Exams U-turn fixes a political problem for the government but creates many more practical ones

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Students across the UK may feel more comfortable with their career prospects this evening. Gavin Williamson probably doesn’t.

This is a U-turn long in the making but short in the offing.

As recently as Saturday night, government sources were insisting that, without standardisation, they would be fighting accusations of rampant grade inflation and worthless A-levels.

Ultimately though, the alternative was worse.


                              Exams U-turn fixes a political problem for the government but creates many more practical ones

A barrage of stories about talented students from disadvantaged backgrounds marked down on the basis of historical difficulties in their schools.

Inequalities exacerbated by an algorithm.

Less levelling up, more dragging down.

A toxic legacy for a prime minister who insists he’s determined to expand opportunity.

Any chance of riding out the crisis was made impossible by a weekend of chaos over the appeals system that infuriated Conservative MPs.

Worry too that the burden of submitting appeals could disrupt schools restarting again next month.

But while this U-turn fixes one political problem for the government, it creates many more practical ones for higher education.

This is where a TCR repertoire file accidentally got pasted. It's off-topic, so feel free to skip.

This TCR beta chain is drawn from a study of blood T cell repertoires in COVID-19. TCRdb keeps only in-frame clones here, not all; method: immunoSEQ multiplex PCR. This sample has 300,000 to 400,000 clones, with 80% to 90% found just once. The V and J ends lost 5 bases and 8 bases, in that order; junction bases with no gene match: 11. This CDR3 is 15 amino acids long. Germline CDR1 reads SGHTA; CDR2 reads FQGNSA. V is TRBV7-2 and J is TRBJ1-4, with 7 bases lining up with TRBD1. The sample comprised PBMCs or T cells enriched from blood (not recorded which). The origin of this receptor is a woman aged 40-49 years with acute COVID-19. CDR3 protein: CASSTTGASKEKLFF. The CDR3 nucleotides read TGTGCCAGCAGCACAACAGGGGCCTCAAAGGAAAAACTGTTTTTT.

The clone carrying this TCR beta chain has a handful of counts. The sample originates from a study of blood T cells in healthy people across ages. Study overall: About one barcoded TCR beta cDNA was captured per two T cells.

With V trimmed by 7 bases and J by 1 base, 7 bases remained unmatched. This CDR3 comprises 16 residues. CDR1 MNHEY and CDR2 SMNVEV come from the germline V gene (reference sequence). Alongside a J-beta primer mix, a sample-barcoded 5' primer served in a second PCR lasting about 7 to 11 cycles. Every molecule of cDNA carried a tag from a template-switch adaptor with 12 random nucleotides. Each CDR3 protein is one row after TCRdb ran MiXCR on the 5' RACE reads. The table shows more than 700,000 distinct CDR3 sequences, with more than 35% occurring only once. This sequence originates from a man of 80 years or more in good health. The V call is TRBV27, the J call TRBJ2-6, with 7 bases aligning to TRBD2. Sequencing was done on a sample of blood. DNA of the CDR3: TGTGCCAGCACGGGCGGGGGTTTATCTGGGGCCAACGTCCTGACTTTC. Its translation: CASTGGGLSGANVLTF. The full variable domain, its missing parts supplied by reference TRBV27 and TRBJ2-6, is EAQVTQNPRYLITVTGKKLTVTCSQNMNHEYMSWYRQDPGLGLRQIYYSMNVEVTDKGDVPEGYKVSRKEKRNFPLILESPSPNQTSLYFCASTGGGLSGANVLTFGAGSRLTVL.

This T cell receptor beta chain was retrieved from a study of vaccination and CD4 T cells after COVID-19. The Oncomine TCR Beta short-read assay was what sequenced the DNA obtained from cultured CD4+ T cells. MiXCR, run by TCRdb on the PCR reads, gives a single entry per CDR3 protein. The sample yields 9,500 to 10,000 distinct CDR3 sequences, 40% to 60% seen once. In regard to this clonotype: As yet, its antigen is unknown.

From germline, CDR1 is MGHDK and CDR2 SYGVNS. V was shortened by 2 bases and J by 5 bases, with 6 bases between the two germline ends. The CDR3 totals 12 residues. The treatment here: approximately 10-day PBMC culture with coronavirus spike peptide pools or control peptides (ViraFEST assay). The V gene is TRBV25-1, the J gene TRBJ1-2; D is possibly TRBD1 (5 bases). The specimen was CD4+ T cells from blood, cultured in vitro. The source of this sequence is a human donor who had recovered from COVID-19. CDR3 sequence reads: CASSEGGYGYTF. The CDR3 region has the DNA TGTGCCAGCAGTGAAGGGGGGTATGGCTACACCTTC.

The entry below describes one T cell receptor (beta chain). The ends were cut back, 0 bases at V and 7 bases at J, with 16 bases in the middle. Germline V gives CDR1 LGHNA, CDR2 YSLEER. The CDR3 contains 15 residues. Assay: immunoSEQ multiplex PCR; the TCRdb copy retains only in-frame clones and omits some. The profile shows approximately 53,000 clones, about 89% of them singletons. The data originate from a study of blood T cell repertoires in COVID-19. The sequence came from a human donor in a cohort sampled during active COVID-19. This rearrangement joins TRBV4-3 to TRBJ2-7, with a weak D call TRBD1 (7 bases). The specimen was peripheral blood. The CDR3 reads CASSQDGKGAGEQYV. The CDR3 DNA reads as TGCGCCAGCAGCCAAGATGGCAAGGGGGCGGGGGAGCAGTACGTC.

Exams U-turn fixes a political problem for the government but creates many more practical ones

For the last four days, universities have been allocating hundreds of thousands of places based on standardised grades.

Students unable to get into their preferred choice have been accepting alternatives via the clearing service.

The government says they will be able to swap back now, but there’s no guarantee the universities will take them.

The cap on student numbers has been lifted to boost capacity but that could lead to some universities losing out if there’s a damaging exodus from their courses.

What’s more, falling back on Centre Assessed Grades (CAGs) doesn’t eliminate unfairness from the system.

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Different schools will have graded their students using different methods.

Some may have scored harshly to account for the algorithm.

Others will have been more optimistic.

There will still be an appeals system in place, though it won’t allow challenges on the basis of mocks.

The calculation in Westminster is clearly that shifting accountability for unfairness from ministers to teachers is an easier political sell.

Wales and Northern Ireland have made similar screeching U-turns today.

But given the chaos in Westminster over the past four days, attention will likely focus on the Education Secretary for England Gavin Williamson.

On a briefing call with reporters, he admitted that it was only over the weekend when he became aware of the inequalities being thrown up by the system.

To justify that, blame is being shifted to the exams regulator Ofqual with the under-fire cabinet minister saying he had been reassured by them at every stage that the process was fair.

But after what happened in Scotland, the fact that no one noticed this political juggernaut coming – and that no one has lost their job as a result – will leave many astounded.

Students across the UK may feel more comfortable with their career prospects this evening.

Gavin Williamson probably doesn’t.

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